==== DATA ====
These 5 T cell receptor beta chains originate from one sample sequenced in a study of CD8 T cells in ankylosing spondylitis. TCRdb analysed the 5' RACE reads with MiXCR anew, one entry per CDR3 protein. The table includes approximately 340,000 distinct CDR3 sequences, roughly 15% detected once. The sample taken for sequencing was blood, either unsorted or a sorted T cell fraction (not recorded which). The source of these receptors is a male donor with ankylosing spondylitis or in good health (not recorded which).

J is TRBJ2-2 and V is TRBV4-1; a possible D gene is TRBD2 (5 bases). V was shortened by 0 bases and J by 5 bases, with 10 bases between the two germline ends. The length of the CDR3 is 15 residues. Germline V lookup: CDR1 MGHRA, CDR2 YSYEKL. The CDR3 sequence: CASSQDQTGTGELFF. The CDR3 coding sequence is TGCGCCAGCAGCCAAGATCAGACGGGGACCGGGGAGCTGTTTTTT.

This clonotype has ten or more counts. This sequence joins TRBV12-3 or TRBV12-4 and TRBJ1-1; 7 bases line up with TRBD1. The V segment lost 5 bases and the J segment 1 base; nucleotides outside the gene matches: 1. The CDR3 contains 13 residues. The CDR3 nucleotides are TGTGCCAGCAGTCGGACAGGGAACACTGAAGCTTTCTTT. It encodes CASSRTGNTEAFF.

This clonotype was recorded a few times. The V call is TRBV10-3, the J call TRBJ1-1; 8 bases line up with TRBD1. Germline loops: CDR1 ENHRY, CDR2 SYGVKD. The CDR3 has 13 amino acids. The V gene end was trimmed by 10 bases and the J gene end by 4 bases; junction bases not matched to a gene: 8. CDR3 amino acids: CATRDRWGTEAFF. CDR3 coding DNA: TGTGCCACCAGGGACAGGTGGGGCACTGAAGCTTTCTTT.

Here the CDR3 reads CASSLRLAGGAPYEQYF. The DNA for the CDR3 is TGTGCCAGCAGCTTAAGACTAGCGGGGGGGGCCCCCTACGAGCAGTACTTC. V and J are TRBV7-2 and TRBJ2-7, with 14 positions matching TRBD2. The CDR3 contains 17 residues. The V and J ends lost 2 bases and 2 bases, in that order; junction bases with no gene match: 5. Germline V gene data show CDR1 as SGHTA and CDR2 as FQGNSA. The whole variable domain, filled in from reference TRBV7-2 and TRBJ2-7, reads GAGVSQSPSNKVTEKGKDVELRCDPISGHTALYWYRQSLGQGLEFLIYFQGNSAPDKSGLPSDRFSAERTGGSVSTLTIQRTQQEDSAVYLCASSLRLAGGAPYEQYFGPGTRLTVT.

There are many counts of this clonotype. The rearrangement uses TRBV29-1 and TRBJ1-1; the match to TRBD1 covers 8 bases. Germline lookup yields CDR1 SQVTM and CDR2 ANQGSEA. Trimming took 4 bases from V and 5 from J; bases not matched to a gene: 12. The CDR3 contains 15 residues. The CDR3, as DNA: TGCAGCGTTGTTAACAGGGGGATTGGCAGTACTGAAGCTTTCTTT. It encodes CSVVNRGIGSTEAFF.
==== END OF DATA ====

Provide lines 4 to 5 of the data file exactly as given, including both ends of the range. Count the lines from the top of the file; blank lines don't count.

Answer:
This clonotype was recorded a few times. The V call is TRBV10-3, the J call TRBJ1-1; 8 bases line up with TRBD1. Germline loops: CDR1 ENHRY, CDR2 SYGVKD. The CDR3 has 13 amino acids. The V gene end was trimmed by 10 bases and the J gene end by 4 bases; junction bases not matched to a gene: 8. CDR3 amino acids: CATRDRWGTEAFF. CDR3 coding DNA: TGTGCCACCAGGGACAGGTGGGGCACTGAAGCTTTCTTT.

Here the CDR3 reads CASSLRLAGGAPYEQYF. The DNA for the CDR3 is TGTGCCAGCAGCTTAAGACTAGCGGGGGGGGCCCCCTACGAGCAGTACTTC. V and J are TRBV7-2 and TRBJ2-7, with 14 positions matching TRBD2. The CDR3 contains 17 residues. The V and J ends lost 2 bases and 2 bases, in that order; junction bases with no gene match: 5. Germline V gene data show CDR1 as SGHTA and CDR2 as FQGNSA. The whole variable domain, filled in from reference TRBV7-2 and TRBJ2-7, reads GAGVSQSPSNKVTEKGKDVELRCDPISGHTALYWYRQSLGQGLEFLIYFQGNSAPDKSGLPSDRFSAERTGGSVSTLTIQRTQQEDSAVYLCASSLRLAGGAPYEQYFGPGTRLTVT.